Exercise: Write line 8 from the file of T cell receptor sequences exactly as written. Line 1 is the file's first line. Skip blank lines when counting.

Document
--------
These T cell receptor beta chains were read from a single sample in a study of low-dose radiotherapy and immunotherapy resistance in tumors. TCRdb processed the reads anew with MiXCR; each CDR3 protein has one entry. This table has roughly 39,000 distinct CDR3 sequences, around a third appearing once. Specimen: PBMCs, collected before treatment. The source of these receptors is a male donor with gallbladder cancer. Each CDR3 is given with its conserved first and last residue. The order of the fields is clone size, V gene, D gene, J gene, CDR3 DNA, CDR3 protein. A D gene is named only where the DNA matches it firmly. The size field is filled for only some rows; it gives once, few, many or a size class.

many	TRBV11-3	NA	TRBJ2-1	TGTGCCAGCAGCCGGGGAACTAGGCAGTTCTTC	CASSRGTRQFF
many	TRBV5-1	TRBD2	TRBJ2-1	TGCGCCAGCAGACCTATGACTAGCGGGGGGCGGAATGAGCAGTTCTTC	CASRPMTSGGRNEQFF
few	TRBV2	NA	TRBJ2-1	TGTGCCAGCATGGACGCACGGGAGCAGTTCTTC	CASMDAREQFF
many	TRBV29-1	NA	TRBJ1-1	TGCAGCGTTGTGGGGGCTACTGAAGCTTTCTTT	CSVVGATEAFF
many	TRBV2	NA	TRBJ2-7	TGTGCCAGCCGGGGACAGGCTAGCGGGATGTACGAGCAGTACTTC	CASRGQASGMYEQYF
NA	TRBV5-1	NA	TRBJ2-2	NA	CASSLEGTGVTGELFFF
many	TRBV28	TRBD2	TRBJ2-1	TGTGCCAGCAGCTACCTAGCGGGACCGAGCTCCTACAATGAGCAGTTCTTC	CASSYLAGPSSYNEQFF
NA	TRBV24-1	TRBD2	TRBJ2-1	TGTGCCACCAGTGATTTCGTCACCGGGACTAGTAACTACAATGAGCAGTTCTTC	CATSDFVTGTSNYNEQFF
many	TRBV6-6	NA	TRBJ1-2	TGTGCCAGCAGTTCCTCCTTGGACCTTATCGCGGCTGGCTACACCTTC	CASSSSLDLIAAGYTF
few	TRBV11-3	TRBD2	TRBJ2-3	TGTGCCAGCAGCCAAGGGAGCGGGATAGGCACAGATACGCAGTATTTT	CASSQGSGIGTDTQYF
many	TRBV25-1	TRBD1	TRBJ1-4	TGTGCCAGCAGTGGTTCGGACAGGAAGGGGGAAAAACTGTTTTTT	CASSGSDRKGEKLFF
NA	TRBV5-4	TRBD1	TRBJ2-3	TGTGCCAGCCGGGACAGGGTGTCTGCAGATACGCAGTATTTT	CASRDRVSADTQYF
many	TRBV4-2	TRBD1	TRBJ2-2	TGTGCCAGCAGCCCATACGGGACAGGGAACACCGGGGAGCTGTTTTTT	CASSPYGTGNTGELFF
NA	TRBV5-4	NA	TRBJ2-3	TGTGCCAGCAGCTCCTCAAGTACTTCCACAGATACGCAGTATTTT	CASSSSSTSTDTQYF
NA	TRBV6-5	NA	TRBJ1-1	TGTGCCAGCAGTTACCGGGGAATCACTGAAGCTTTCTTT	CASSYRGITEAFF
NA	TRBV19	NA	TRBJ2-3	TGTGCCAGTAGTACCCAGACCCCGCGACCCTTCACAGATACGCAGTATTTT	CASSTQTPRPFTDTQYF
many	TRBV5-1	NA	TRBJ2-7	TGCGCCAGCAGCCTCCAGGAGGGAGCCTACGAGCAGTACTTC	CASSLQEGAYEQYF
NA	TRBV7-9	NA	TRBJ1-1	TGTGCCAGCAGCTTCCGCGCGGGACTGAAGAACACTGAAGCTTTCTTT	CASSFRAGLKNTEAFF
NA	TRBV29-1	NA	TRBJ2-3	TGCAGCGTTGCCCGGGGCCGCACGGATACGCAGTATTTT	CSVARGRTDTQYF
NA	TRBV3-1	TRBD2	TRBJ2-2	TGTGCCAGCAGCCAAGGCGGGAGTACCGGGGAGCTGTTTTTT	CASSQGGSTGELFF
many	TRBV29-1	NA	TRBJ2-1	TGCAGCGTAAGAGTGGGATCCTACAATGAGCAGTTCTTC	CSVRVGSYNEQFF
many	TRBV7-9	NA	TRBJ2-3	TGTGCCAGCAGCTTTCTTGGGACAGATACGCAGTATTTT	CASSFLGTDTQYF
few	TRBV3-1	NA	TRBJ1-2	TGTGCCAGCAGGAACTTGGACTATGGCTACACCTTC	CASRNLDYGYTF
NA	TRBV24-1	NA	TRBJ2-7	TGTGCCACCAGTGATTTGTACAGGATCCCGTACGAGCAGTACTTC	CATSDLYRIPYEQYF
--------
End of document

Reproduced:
many	TRBV28	TRBD2	TRBJ2-1	TGTGCCAGCAGCTACCTAGCGGGACCGAGCTCCTACAATGAGCAGTTCTTC	CASSYLAGPSSYNEQFF